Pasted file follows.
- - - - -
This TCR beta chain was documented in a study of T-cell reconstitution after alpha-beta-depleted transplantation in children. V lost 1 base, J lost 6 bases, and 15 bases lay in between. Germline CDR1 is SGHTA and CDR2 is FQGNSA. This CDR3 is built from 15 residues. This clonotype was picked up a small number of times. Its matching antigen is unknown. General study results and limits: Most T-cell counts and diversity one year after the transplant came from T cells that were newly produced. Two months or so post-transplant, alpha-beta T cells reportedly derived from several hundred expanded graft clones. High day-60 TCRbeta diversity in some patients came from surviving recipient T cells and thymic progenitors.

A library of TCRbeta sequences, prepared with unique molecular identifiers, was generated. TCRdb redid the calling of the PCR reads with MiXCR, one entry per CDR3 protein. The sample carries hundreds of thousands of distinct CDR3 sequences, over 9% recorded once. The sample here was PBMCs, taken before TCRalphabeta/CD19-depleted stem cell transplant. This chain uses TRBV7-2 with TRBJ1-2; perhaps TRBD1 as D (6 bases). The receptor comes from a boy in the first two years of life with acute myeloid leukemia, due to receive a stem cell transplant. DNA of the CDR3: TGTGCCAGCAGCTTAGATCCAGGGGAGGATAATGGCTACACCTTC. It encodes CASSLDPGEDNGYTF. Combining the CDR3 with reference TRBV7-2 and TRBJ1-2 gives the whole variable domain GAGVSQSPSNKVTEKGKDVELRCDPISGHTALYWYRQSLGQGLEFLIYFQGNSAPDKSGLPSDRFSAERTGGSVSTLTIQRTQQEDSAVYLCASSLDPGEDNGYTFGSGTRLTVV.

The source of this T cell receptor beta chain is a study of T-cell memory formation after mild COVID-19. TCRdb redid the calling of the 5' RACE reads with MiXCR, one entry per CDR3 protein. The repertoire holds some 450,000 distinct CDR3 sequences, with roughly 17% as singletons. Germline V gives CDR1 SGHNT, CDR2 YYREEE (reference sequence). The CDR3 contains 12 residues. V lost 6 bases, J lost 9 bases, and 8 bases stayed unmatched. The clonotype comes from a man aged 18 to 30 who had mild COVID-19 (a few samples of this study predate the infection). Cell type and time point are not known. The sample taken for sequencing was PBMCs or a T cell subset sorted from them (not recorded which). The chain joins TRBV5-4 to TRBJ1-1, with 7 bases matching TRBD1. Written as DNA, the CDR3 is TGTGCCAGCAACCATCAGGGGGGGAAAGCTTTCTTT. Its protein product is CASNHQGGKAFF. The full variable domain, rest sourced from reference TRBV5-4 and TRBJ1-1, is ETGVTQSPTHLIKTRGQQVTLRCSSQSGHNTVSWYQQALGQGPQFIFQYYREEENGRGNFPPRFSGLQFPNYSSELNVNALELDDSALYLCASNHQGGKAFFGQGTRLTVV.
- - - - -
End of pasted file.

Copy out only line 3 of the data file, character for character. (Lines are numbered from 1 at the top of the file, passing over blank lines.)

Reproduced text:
The source of this T cell receptor beta chain is a study of T-cell memory formation after mild COVID-19. TCRdb redid the calling of the 5' RACE reads with MiXCR, one entry per CDR3 protein. The repertoire holds some 450,000 distinct CDR3 sequences, with roughly 17% as singletons. Germline V gives CDR1 SGHNT, CDR2 YYREEE (reference sequence). The CDR3 contains 12 residues. V lost 6 bases, J lost 9 bases, and 8 bases stayed unmatched. The clonotype comes from a man aged 18 to 30 who had mild COVID-19 (a few samples of this study predate the infection). Cell type and time point are not known. The sample taken for sequencing was PBMCs or a T cell subset sorted from them (not recorded which). The chain joins TRBV5-4 to TRBJ1-1, with 7 bases matching TRBD1. Written as DNA, the CDR3 is TGTGCCAGCAACCATCAGGGGGGGAAAGCTTTCTTT. Its protein product is CASNHQGGKAFF. The full variable domain, rest sourced from reference TRBV5-4 and TRBJ1-1, is ETGVTQSPTHLIKTRGQQVTLRCSSQSGHNTVSWYQQALGQGPQFIFQYYREEENGRGNFPPRFSGLQFPNYSSELNVNALELDDSALYLCASNHQGGKAFFGQGTRLTVV.